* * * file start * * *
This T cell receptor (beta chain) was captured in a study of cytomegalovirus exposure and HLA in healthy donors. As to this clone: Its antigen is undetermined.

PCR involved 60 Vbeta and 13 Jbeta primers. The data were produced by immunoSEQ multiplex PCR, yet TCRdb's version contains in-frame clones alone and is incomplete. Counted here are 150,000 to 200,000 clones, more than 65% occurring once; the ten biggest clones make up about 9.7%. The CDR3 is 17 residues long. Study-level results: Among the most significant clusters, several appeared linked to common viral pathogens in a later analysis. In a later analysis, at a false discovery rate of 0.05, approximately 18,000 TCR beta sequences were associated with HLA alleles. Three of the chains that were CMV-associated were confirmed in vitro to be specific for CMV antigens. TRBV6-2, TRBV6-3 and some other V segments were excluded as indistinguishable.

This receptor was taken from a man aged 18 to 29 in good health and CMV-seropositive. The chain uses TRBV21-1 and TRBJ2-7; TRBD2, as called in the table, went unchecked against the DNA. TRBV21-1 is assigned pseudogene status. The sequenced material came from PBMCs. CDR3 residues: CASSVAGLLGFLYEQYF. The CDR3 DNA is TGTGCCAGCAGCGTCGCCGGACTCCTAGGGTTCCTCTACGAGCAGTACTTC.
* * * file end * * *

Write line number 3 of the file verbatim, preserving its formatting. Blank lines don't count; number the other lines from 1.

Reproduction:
This receptor was taken from a man aged 18 to 29 in good health and CMV-seropositive. The chain uses TRBV21-1 and TRBJ2-7; TRBD2, as called in the table, went unchecked against the DNA. TRBV21-1 is assigned pseudogene status. The sequenced material came from PBMCs. CDR3 residues: CASSVAGLLGFLYEQYF. The CDR3 DNA is TGTGCCAGCAGCGTCGCCGGACTCCTAGGGTTCCTCTACGAGCAGTACTTC.